Officers from Environmental Health can investigate complaints and offer advice on noise from premises. This can include:

  • barking dogs
  • live or recorded music
  • televisions

We cannot investigate noise from people in the road, road traffic or vehicle stereos.

What can I do about a domestic noise nuisance?

Many people do not realise that they may be causing a noise problem. For this reason, we strongly encourage you to approach the person and politely tell them about the problem. The information below, and template letter, may assist you in doing this and may resolve your complaint without the need for formal investigation by Wirral Council officers.

The PDF file may not be suitable to view for people with disabilities, users of assistive technology or mobile phone devices.

If the person causing the disturbance lives in a property managed by a housing association or registered social landlord or in a private rented property, it is worth you discussing the problem with the landlord. Most Conditions of Tenancy include a requirement that tenants do not cause disturbance to neighbours. The landlord may be prepared to take action.

If you do not get a positive response, do not feel you can comfortably speak to your neighbour, or the noise continues to regularly disturb you then you can report it to us.

You need to know that for officers to take action against noise disturbances they have to determine if a statutory nuisance exists.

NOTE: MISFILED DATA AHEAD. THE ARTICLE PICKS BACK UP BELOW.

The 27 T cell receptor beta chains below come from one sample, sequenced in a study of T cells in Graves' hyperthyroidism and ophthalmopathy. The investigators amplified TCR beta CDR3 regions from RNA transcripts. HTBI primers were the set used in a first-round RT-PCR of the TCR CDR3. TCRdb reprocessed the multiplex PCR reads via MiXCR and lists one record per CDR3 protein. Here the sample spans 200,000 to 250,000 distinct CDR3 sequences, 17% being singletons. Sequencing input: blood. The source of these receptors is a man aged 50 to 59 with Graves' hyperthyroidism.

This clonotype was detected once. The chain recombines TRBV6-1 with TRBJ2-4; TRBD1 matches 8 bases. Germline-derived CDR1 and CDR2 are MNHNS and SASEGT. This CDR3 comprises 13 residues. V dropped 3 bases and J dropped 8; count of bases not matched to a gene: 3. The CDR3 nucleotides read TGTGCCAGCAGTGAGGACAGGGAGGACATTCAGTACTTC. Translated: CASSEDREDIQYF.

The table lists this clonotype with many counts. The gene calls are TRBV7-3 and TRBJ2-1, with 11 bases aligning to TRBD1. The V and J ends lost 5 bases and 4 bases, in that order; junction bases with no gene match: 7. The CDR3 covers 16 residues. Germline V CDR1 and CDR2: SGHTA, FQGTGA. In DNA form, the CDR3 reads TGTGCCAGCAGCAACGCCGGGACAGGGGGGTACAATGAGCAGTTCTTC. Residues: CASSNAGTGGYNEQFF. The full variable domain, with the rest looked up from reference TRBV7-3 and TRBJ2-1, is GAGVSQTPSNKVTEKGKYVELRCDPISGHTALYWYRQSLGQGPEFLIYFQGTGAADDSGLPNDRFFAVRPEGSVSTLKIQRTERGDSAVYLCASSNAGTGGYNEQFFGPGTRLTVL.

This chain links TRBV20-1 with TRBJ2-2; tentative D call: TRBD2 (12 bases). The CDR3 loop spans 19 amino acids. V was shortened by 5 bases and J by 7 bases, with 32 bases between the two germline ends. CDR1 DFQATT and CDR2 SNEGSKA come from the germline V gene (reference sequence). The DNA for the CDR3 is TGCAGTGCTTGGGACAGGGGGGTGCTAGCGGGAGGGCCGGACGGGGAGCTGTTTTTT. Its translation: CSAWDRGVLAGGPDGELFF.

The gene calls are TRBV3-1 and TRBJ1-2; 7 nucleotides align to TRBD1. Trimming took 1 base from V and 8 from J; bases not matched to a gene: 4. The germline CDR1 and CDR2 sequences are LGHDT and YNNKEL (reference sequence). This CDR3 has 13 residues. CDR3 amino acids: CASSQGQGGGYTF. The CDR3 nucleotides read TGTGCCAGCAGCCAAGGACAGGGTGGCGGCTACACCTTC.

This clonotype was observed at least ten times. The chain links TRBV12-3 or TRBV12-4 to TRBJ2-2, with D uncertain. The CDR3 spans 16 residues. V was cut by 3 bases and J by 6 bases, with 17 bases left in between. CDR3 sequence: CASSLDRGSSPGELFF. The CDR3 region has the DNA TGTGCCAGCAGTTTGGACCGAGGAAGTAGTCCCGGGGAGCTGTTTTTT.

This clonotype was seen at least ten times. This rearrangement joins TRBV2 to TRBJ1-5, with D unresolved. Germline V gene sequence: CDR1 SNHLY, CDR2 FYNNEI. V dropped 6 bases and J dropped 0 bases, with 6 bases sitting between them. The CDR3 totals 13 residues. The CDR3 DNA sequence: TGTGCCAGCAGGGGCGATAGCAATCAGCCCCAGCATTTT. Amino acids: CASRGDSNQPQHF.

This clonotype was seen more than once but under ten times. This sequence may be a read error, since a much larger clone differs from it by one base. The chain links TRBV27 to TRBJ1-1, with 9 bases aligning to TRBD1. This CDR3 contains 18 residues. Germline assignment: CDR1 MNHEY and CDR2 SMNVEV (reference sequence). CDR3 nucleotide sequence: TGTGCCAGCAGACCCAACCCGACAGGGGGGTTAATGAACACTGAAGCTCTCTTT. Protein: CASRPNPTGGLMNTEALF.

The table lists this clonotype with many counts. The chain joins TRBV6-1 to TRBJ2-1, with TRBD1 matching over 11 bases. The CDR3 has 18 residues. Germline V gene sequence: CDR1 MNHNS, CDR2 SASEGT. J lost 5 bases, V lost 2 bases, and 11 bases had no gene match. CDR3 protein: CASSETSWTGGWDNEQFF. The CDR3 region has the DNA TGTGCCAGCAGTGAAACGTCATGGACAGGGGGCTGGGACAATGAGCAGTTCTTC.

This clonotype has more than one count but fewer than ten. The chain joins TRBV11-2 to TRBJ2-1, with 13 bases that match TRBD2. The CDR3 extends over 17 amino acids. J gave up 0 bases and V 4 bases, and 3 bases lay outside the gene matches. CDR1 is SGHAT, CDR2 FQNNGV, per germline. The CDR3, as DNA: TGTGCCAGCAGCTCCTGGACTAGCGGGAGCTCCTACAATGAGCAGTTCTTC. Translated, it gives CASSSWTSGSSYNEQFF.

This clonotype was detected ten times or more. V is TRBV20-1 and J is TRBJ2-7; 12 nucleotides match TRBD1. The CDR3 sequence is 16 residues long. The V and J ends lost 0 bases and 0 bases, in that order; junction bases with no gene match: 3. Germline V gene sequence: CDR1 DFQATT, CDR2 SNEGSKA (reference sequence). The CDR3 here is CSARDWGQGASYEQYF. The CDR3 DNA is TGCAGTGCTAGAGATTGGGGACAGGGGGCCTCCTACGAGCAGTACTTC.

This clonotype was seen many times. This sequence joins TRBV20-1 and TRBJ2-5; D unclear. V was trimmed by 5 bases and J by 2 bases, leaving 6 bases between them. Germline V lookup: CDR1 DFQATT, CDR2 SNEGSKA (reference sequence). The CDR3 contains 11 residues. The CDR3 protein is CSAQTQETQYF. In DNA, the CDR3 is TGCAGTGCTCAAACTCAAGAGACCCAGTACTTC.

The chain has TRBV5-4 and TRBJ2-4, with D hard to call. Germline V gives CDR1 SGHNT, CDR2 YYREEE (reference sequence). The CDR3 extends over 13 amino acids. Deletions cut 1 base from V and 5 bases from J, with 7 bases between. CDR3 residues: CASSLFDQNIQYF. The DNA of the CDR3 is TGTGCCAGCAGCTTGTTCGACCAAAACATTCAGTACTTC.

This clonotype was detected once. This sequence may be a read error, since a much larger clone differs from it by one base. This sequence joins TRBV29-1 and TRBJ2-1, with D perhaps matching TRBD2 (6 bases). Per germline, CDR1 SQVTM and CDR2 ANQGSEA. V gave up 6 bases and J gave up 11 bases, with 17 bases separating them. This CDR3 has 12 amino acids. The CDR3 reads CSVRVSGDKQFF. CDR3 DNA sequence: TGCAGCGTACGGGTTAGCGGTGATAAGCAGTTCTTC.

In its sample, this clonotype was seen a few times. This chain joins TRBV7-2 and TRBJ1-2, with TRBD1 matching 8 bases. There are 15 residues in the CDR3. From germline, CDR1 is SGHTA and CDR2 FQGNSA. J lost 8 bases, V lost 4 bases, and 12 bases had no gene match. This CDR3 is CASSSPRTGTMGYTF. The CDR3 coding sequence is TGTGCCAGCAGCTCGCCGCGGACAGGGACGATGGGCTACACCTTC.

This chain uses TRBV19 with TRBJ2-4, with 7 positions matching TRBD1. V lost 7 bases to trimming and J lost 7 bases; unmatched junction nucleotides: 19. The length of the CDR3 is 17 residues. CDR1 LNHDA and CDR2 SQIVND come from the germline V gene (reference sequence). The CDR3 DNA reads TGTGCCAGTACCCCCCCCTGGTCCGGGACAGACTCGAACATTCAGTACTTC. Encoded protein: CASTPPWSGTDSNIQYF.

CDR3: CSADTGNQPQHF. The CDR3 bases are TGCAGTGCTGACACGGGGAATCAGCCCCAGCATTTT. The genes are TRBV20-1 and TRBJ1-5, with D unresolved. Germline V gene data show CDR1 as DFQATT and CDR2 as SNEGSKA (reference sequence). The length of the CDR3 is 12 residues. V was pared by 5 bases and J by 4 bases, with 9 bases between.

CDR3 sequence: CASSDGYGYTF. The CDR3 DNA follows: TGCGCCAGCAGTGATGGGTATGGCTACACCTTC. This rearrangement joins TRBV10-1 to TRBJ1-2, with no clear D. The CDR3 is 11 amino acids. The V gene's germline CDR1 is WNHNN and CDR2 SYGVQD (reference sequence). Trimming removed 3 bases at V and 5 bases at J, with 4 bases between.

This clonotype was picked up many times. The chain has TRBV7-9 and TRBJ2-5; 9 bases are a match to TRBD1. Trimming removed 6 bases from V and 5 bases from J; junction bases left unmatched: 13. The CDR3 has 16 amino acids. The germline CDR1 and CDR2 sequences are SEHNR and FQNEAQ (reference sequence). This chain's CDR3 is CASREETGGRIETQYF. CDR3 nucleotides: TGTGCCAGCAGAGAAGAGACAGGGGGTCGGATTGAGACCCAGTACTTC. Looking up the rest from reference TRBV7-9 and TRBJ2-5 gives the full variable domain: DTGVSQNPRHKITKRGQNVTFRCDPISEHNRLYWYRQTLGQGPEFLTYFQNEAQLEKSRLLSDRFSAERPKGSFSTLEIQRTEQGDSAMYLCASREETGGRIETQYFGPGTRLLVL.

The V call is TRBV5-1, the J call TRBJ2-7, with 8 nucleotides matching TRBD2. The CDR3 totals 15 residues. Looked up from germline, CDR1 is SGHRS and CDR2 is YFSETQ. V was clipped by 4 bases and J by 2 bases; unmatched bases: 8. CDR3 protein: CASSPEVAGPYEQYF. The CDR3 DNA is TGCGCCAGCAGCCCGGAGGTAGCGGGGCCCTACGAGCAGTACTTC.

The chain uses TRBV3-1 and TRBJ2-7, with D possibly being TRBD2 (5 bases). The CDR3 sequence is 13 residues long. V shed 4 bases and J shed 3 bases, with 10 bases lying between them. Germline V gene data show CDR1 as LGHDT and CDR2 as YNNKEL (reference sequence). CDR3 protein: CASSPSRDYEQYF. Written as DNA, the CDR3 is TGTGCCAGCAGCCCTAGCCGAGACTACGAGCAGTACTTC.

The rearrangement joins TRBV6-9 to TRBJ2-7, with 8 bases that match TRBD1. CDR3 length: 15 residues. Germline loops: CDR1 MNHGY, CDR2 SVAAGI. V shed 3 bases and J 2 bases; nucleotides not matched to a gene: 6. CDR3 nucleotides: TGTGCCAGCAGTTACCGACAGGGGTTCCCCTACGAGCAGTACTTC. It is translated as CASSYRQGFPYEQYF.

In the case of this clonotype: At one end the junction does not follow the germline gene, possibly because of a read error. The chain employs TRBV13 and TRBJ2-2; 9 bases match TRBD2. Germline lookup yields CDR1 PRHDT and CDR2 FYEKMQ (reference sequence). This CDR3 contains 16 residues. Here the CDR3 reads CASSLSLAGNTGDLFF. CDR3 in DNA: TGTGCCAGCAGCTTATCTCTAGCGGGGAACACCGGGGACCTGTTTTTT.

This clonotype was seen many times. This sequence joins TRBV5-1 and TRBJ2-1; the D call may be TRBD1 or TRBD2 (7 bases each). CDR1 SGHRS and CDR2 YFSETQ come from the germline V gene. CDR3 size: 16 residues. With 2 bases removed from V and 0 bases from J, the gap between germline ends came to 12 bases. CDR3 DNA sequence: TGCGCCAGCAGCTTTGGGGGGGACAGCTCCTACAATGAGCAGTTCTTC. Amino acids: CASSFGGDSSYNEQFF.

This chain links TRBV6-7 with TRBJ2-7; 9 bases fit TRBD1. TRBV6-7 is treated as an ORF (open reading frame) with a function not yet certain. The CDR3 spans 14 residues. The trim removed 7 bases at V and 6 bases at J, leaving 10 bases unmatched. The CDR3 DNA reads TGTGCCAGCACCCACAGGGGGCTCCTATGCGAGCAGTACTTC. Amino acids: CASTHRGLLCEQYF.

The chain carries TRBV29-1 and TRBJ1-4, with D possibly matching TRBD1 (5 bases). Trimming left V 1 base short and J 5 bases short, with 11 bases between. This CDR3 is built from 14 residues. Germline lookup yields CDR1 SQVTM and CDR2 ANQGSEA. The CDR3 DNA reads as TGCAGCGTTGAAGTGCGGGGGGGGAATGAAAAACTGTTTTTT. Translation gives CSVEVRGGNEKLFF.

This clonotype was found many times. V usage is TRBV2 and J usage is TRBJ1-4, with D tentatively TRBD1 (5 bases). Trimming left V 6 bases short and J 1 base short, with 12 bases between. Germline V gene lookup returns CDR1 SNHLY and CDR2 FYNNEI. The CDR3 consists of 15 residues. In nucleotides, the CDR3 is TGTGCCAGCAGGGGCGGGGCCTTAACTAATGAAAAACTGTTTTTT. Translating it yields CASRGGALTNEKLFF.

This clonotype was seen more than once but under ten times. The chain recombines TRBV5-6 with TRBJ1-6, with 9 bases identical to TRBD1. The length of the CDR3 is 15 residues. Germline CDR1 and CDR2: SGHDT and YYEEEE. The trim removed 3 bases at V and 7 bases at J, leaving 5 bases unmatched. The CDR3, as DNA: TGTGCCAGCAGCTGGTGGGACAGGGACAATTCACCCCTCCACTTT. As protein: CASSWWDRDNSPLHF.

What is a Statutory Nuisance?

A statutory nuisance is not simply something that annoys you - it is something that causes a serious and unreasonable interference with your right to enjoy your home. When determining whether a noise problem amounts to a statutory nuisance the officer will assess several criteria such as:

  • the level and type of noise
  • how long it lasts
  • how often the noise occurs
  • the time of day or night when the noise occurs
  • whether any aggravating characteristics are present
  • the characteristics of your location 
  • the number of persons affected
  • how it affects you

When undertaking an investigation of a noise complaint, we do so from the point of view of the average person. We cannot take into account any particular sensitivities that you may have such as, sleeping during the day, medical reasons etc.  

What type of noise can we investigate?

Domestic noise we can investigate Domestic noise we can't investigate
Loud music and radios Traffic noise or vehicle stereos
Loud TVs Aircraft noise
Barking dogs and pet noises Children playing inside or out
Intruder alarms General domestic or living noises, for example, normal use of domestic appliances, talking, footsteps, moving furniture etc.
Excessive DIY works Noise generally transmitted due to poor sound insulation
Unsociable use of musical instruments Noisy behaviour in the street or public places
Unsociable use of, or defective domestic appliances causing excessive noise Disturbances due to anti-social behaviour

What you need to know before we investigate

We are unable to investigate anonymous complaints as, by law, we must know who is, or who is likely to be, affected by the noise disturbances.